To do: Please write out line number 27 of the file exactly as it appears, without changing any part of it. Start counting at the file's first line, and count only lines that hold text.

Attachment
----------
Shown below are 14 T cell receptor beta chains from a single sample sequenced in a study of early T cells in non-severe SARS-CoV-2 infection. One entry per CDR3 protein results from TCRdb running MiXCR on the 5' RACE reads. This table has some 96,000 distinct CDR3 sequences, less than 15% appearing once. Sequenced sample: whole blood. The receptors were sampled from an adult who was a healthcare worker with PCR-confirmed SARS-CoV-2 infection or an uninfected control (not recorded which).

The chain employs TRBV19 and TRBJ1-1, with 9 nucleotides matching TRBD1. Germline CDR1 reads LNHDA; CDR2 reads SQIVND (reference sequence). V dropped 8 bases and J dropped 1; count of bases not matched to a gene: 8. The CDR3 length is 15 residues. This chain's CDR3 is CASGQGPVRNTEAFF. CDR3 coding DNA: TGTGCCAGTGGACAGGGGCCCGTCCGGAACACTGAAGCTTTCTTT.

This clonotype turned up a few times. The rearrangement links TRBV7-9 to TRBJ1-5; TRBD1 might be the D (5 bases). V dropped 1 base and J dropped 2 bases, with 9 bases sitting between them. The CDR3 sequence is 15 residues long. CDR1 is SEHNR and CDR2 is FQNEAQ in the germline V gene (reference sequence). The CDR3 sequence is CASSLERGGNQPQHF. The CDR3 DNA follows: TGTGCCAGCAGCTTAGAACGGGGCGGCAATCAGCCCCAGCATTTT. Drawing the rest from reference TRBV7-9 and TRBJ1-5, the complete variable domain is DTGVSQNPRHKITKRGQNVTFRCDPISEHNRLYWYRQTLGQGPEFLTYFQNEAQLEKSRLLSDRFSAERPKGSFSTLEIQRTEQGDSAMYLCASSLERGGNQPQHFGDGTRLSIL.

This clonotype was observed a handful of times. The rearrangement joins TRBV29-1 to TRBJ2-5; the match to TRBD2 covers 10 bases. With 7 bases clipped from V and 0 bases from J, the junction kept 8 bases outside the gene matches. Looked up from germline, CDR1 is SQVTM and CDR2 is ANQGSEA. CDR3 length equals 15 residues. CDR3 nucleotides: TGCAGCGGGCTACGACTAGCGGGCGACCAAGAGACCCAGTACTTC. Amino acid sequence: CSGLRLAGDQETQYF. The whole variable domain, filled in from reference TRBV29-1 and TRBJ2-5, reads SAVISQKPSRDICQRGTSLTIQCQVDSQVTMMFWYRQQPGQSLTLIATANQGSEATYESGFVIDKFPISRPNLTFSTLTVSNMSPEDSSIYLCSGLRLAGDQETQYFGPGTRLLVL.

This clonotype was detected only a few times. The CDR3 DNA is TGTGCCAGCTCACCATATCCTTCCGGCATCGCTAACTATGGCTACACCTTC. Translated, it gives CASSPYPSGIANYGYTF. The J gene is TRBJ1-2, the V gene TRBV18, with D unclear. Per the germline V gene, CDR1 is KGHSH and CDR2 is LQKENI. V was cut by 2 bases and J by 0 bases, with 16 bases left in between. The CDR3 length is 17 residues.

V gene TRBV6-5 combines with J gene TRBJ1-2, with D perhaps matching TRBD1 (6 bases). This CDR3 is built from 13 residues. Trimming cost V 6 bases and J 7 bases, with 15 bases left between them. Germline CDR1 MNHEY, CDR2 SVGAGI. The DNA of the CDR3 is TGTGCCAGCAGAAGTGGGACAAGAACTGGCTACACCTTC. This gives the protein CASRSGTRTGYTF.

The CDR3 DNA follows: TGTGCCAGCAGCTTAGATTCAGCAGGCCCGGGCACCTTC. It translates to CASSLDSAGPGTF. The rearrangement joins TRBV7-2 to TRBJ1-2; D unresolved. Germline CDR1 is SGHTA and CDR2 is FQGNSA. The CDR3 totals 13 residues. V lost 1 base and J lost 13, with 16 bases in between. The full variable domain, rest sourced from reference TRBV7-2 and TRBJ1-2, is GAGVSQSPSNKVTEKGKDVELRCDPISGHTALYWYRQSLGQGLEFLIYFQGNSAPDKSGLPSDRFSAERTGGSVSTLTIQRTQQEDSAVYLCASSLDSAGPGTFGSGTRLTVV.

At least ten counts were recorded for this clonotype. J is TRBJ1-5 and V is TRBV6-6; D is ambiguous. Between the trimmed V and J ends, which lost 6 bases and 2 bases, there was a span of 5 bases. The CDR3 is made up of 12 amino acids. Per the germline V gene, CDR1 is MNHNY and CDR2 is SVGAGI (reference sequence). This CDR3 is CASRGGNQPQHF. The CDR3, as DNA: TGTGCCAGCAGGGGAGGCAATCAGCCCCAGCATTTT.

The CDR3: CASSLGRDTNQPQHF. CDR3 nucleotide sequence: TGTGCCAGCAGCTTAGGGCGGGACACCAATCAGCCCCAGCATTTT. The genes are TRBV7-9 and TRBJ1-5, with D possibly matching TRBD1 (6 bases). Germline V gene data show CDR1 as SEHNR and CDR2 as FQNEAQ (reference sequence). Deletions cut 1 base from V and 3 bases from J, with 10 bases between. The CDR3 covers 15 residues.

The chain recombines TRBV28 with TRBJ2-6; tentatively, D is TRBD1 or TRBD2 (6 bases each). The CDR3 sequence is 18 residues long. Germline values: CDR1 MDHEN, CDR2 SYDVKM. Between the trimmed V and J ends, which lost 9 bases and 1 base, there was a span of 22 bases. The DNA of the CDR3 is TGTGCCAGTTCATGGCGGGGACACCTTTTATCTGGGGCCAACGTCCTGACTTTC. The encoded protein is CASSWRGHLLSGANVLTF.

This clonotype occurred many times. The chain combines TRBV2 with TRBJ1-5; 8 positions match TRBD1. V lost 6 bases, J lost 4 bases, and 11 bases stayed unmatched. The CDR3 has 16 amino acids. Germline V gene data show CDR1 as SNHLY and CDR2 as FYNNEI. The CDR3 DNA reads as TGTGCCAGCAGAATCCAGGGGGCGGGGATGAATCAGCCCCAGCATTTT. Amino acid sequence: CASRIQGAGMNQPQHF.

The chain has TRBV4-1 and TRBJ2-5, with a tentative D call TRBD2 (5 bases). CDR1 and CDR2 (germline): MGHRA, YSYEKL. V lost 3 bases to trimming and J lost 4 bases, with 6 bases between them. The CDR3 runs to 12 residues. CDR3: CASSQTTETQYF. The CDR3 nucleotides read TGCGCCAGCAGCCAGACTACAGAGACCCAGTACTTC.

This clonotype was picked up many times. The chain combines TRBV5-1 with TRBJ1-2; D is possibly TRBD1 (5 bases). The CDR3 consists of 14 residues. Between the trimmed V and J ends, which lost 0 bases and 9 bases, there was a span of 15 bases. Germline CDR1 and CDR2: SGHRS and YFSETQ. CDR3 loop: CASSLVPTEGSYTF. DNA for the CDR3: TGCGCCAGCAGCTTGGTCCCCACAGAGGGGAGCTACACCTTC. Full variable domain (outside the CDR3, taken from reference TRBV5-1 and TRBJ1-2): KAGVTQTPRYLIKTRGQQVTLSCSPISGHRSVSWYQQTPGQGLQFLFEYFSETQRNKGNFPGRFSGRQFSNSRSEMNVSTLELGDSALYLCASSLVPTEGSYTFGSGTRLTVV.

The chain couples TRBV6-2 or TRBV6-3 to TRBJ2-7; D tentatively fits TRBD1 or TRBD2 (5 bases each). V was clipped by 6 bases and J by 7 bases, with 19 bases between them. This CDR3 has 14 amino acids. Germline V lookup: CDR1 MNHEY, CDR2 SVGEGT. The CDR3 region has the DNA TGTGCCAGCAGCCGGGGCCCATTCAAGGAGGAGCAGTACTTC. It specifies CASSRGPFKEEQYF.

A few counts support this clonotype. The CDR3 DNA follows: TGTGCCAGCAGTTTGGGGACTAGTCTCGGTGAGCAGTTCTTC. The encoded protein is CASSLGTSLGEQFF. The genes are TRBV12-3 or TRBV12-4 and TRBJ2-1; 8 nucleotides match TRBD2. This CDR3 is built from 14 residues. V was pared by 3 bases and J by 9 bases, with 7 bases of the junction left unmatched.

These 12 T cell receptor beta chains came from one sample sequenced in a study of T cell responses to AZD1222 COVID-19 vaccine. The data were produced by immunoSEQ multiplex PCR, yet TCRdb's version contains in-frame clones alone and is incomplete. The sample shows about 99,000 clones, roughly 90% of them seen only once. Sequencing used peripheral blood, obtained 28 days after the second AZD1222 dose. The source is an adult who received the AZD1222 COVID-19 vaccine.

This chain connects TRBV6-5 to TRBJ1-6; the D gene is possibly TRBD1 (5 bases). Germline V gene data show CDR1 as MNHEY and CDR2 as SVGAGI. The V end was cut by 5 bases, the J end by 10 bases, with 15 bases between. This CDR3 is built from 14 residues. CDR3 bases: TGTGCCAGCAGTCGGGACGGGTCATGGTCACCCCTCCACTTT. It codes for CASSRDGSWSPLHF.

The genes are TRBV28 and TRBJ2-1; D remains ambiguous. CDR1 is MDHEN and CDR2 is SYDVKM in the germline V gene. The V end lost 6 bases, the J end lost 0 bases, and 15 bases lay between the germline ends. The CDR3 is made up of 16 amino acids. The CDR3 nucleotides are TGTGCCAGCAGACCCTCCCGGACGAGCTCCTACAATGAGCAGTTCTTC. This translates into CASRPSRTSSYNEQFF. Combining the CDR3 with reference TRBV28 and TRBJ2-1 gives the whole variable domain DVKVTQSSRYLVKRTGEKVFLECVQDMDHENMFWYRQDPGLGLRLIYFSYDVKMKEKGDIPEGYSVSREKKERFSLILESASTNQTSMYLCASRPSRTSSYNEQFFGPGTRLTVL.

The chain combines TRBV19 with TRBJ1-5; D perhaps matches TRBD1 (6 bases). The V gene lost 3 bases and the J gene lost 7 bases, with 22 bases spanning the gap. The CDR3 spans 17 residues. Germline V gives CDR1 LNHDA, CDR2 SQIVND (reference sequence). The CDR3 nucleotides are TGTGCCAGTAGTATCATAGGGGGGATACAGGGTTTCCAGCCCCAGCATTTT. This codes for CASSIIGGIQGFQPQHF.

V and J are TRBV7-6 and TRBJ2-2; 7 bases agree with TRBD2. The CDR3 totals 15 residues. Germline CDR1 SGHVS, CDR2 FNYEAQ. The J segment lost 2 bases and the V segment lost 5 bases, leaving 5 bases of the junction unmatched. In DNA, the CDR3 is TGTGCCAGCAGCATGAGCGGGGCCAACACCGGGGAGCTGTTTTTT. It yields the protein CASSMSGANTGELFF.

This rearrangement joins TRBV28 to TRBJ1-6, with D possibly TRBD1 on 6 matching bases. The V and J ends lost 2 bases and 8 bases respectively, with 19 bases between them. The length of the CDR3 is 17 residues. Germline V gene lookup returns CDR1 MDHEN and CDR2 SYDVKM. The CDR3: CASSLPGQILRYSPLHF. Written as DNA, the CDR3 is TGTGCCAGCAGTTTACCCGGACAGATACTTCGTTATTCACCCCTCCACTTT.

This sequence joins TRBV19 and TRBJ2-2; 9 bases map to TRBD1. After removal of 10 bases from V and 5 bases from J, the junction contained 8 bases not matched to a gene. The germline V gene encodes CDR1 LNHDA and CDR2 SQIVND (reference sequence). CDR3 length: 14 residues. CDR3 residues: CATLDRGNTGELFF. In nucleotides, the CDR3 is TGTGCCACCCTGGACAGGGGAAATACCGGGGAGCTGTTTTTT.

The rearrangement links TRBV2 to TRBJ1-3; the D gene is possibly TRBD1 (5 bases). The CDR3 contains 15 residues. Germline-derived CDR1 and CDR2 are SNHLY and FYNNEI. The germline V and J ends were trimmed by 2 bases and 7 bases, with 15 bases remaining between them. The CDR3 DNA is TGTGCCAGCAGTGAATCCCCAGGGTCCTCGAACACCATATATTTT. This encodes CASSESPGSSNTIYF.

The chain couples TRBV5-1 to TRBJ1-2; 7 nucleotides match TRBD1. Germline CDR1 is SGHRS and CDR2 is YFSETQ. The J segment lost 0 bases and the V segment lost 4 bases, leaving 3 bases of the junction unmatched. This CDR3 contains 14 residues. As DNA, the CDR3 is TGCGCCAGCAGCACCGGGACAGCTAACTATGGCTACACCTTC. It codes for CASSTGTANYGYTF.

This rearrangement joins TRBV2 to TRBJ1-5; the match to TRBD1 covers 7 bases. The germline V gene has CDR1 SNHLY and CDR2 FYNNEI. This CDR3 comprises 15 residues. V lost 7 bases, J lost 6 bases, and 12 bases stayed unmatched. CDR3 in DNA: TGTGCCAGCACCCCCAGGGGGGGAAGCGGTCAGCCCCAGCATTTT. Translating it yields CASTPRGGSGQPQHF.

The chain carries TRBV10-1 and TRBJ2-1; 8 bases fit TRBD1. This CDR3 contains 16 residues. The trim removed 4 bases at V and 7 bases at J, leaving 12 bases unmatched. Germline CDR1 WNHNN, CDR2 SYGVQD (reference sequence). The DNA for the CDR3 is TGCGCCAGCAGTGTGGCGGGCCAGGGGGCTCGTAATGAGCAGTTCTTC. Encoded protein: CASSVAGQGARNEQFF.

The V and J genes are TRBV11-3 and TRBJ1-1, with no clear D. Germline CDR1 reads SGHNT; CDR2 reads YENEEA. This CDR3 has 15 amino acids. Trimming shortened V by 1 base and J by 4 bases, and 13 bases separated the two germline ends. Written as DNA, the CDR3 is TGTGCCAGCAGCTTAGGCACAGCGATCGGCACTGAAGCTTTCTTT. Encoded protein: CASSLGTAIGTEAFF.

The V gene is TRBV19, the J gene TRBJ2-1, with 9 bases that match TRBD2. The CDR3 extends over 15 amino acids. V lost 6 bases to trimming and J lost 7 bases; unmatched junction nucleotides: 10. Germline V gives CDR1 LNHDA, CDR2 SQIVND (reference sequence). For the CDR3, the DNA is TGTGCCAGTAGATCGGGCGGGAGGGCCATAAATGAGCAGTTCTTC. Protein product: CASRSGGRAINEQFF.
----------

The V and J genes are TRBV11-3 and TRBJ1-1, with no clear D. Germline CDR1 reads SGHNT; CDR2 reads YENEEA. This CDR3 has 15 amino acids. Trimming shortened V by 1 base and J by 4 bases, and 13 bases separated the two germline ends. Written as DNA, the CDR3 is TGTGCCAGCAGCTTAGGCACAGCGATCGGCACTGAAGCTTTCTTT. Encoded protein: CASSLGTAIGTEAFF.